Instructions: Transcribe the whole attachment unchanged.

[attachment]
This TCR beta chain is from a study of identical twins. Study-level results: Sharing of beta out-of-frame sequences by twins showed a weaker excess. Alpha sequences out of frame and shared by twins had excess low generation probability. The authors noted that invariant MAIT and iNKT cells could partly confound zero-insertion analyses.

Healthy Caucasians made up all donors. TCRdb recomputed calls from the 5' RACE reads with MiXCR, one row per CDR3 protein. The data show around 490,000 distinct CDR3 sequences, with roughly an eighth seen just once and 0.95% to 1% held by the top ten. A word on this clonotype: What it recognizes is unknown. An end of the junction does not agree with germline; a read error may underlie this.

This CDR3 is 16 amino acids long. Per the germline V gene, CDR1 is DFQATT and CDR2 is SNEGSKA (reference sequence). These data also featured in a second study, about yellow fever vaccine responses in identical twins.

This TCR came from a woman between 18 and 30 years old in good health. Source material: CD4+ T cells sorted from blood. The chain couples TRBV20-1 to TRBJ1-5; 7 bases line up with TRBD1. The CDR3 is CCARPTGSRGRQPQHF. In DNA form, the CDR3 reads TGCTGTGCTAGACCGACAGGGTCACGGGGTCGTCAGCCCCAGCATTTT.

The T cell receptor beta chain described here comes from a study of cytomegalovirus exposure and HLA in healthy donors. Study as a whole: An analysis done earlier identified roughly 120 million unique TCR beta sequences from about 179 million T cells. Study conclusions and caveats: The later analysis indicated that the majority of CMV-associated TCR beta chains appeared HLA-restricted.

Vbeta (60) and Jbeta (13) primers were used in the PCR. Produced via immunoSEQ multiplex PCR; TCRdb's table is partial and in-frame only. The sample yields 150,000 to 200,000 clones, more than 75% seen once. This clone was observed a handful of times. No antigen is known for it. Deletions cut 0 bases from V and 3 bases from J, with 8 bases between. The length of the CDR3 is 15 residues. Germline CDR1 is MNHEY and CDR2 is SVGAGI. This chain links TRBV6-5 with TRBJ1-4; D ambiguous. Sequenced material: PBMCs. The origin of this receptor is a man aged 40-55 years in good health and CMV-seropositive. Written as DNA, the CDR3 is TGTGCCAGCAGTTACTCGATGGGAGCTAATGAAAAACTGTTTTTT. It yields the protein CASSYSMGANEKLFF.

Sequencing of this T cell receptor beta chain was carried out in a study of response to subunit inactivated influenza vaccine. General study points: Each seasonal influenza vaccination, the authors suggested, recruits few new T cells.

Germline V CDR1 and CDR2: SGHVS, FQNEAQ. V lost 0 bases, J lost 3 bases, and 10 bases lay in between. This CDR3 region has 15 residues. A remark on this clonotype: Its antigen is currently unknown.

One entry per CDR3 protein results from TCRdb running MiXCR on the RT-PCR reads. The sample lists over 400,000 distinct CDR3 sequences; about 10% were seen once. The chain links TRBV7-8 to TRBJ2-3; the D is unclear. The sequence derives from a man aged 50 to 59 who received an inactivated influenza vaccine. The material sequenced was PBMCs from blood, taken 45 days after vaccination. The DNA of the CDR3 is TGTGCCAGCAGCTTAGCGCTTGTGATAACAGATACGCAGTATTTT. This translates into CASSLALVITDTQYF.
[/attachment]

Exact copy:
This TCR beta chain is from a study of identical twins. Study-level results: Sharing of beta out-of-frame sequences by twins showed a weaker excess. Alpha sequences out of frame and shared by twins had excess low generation probability. The authors noted that invariant MAIT and iNKT cells could partly confound zero-insertion analyses.

Healthy Caucasians made up all donors. TCRdb recomputed calls from the 5' RACE reads with MiXCR, one row per CDR3 protein. The data show around 490,000 distinct CDR3 sequences, with roughly an eighth seen just once and 0.95% to 1% held by the top ten. A word on this clonotype: What it recognizes is unknown. An end of the junction does not agree with germline; a read error may underlie this.

This CDR3 is 16 amino acids long. Per the germline V gene, CDR1 is DFQATT and CDR2 is SNEGSKA (reference sequence). These data also featured in a second study, about yellow fever vaccine responses in identical twins.

This TCR came from a woman between 18 and 30 years old in good health. Source material: CD4+ T cells sorted from blood. The chain couples TRBV20-1 to TRBJ1-5; 7 bases line up with TRBD1. The CDR3 is CCARPTGSRGRQPQHF. In DNA form, the CDR3 reads TGCTGTGCTAGACCGACAGGGTCACGGGGTCGTCAGCCCCAGCATTTT.

The T cell receptor beta chain described here comes from a study of cytomegalovirus exposure and HLA in healthy donors. Study as a whole: An analysis done earlier identified roughly 120 million unique TCR beta sequences from about 179 million T cells. Study conclusions and caveats: The later analysis indicated that the majority of CMV-associated TCR beta chains appeared HLA-restricted.

Vbeta (60) and Jbeta (13) primers were used in the PCR. Produced via immunoSEQ multiplex PCR; TCRdb's table is partial and in-frame only. The sample yields 150,000 to 200,000 clones, more than 75% seen once. This clone was observed a handful of times. No antigen is known for it. Deletions cut 0 bases from V and 3 bases from J, with 8 bases between. The length of the CDR3 is 15 residues. Germline CDR1 is MNHEY and CDR2 is SVGAGI. This chain links TRBV6-5 with TRBJ1-4; D ambiguous. Sequenced material: PBMCs. The origin of this receptor is a man aged 40-55 years in good health and CMV-seropositive. Written as DNA, the CDR3 is TGTGCCAGCAGTTACTCGATGGGAGCTAATGAAAAACTGTTTTTT. It yields the protein CASSYSMGANEKLFF.

Sequencing of this T cell receptor beta chain was carried out in a study of response to subunit inactivated influenza vaccine. General study points: Each seasonal influenza vaccination, the authors suggested, recruits few new T cells.

Germline V CDR1 and CDR2: SGHVS, FQNEAQ. V lost 0 bases, J lost 3 bases, and 10 bases lay in between. This CDR3 region has 15 residues. A remark on this clonotype: Its antigen is currently unknown.

One entry per CDR3 protein results from TCRdb running MiXCR on the RT-PCR reads. The sample lists over 400,000 distinct CDR3 sequences; about 10% were seen once. The chain links TRBV7-8 to TRBJ2-3; the D is unclear. The sequence derives from a man aged 50 to 59 who received an inactivated influenza vaccine. The material sequenced was PBMCs from blood, taken 45 days after vaccination. The DNA of the CDR3 is TGTGCCAGCAGCTTAGCGCTTGTGATAACAGATACGCAGTATTTT. This translates into CASSLALVITDTQYF.